[Also pictured are my other current projects: a biography of a local hip hop artist and the sequel to The Usual Suspects (Blackhats). I get my work in, too.]

There are projects that have been announced as coming out, most of it from my collaborative period:

“The Rebel” (written with Sarah Hans) in Mechanical Animals

 

“Wolf at the Door” (written with Anthony Cardno) in Chiral Mad 4

 

“What the Mountain Wants” (written with Nayad Monroe) in Do Not Go Quietly (coming soon)

 

So in tribute to this spirit of collaboration, for those subscribing at the Awesome Pimping ($10) level and above, I’ll be posting the first chapters of Wrath (written with Wrath James White) and Serpent (written with Jason Sizemore) this month.

At the Awesome Pics level, well there’s Ferb. And me. A couple behind the scenes photos of a Broaddus family tradition (we make home movies for our Christmas party. We start filming the day after Thanksgiving. This was from two years ago when Ferb had a starring role).

On other Patreon updates, that Bella the intern post has already come back to haunt me. I am now mentoring at the Kheprw Institute and through SFWA. I even adjusted a level on Patreon for folks looking for some quasi face-to-face mentoring time. I’ll post about the responsibilities of being a mentor/mentee and posts answering questions from them from time to time.

In the Community Report, updates on an author event and the planning of Spirit & Place and Mo*Con.

As always, thank you so much for the support. You allow me to get so much work done in the community.

Afrofuturism in Action: A Conversation with Tobias Buckell (Updated with video)

LIVE Tobias Buckell and Maurice Broaddus talking about #Afrofuturism in Action at KI part of Spirit & Place Festival!‬ Thanks also to Indiana Humanities and Central Indiana Community Foundation for your support!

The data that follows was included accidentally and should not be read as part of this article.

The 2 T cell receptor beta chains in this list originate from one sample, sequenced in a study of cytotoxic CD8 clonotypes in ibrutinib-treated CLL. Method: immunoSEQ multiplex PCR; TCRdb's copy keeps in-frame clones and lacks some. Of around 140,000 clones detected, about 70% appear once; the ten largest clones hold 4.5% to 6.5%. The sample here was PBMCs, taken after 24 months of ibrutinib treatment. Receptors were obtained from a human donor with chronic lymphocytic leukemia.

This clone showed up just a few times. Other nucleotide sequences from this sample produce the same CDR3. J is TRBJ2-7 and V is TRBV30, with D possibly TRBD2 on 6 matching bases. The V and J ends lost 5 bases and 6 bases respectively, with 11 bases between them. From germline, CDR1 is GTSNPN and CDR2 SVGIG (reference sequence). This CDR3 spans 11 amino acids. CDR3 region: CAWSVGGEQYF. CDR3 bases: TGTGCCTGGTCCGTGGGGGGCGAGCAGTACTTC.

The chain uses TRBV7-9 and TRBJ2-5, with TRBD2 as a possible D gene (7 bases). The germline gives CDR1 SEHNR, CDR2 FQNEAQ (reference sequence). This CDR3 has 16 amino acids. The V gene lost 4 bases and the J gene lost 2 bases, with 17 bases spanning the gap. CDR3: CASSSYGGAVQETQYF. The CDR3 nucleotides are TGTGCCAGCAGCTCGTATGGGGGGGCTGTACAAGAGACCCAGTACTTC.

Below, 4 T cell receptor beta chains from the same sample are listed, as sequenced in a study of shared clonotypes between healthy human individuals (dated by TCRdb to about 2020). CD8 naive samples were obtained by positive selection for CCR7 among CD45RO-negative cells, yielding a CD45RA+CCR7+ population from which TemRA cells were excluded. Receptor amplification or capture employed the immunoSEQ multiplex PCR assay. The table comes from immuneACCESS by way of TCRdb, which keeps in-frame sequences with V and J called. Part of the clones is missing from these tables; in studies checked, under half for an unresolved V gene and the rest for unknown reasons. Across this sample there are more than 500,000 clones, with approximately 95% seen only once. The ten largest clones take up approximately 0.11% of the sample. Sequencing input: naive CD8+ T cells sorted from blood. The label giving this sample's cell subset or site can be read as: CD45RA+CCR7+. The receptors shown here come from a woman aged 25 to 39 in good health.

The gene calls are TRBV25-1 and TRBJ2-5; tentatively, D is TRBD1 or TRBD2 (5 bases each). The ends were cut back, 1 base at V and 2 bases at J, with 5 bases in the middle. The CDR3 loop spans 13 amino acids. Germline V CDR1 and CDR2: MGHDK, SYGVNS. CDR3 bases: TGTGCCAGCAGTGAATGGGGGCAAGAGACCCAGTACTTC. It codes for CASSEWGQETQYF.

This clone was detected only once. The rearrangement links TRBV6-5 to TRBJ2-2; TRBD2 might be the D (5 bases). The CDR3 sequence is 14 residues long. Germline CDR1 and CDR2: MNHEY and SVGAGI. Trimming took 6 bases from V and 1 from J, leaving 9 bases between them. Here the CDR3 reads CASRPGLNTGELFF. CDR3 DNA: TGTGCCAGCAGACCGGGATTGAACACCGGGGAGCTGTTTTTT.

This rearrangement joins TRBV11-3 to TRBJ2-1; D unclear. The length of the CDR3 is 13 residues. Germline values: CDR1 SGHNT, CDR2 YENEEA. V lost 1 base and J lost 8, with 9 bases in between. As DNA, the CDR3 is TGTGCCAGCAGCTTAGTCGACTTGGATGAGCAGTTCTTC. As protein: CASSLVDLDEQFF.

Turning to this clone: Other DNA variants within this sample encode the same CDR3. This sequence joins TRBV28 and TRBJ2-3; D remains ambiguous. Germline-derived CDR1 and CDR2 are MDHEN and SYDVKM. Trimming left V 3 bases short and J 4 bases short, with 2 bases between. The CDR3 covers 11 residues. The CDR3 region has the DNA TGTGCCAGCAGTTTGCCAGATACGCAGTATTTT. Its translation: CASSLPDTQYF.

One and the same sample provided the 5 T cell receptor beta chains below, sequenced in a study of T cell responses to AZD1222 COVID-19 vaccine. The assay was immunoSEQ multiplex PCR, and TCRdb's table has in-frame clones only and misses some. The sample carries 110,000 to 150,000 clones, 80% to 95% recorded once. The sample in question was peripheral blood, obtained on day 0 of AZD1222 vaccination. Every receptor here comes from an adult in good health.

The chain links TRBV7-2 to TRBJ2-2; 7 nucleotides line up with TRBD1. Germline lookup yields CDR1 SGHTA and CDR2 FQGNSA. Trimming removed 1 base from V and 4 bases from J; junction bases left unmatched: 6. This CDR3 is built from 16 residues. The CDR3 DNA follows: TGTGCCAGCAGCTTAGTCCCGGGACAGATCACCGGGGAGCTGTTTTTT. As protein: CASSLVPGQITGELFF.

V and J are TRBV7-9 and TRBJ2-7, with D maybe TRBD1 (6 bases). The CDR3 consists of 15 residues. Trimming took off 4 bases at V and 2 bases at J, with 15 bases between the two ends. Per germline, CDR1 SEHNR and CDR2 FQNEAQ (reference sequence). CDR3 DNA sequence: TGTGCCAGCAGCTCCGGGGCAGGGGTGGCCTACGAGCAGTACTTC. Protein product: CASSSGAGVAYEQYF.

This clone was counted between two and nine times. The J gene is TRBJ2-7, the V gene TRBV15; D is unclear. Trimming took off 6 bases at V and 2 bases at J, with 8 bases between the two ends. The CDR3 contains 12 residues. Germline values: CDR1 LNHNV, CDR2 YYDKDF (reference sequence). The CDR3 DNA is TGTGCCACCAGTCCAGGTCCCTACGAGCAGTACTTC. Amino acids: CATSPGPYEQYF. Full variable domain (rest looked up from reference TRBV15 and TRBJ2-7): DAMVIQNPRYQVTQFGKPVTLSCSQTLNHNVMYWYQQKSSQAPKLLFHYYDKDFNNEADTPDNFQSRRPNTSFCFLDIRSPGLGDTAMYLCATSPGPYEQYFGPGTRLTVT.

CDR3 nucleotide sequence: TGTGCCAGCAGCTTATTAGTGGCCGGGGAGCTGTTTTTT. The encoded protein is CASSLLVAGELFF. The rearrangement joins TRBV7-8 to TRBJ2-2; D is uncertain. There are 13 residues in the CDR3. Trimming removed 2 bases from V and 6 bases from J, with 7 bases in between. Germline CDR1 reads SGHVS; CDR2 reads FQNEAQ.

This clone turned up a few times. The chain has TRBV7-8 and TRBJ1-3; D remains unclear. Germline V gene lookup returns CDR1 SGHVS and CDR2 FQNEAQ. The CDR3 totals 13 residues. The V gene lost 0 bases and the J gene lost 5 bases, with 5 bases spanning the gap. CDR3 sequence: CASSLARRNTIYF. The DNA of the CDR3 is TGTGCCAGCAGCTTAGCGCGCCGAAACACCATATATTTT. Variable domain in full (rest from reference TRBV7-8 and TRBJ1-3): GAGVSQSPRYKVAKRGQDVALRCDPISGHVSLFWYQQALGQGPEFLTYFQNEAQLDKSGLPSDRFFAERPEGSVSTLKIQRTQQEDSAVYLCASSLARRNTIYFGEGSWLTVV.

Posted by Kheprw Institute on Friday, 9 November 2018

 

[From the Spirit & Place event page]

When and Where:
Friday, November 9, 2018 6:00 PM – 8:30 PM
at Kheprw Institute/Renaissance Center

3549 Boulevard Pl., Indianapolis, IN 46208

Special Venue Instructions: Parking lot and street parking available. 

Afrofturism

Presenter(s):
Tobias Buckell

Cost:
Free

Event Description:

AWESOMENESS NOMINEE!

At the intersection of race, social justice, and the future, join best-selling science fiction author Tobias Buckell in this provocative conversation.

Black Panther. Parliament-Funkadelic. Octavia E. Butler. Janelle Monae. Afrofuturism is the reimagining of a future filled with arts, science, and technology seen through a black cultural lens. It’s an all-encompassing arts movement, including literary, film, music, visual arts, and fashion that allows us to discuss matters of race, gender, and social justice. It critiques the present as well as model possibilities for the future. Hear from Caribbean-born, US-based writer Tobias Buckell, author of Crystal Rain, Arctic Rising, and Halo: The Cole Protocol, and join in a community conversation where we use art, science, and faith to imagine a future together.

Parking lot and street parking available.

Walk-ins welcome. RSVPs encouraged by Nov. 8.

Presented by Maurice Broaddus and Kheprw Institute.

IndyGo: 38

Award of Awesomeness
Afrofuturism in Action is one of five events nominated for an Award of Awesomeness! These events use the arts, humanities, and/or religion in unique ways to explore the INTERSECTION theme and have the potential to be true standouts. The winner will receive a $1,000 prize that will be announced at the conclusion of the Public Conversation on Sunday, November 11 at the Indiana State Museum.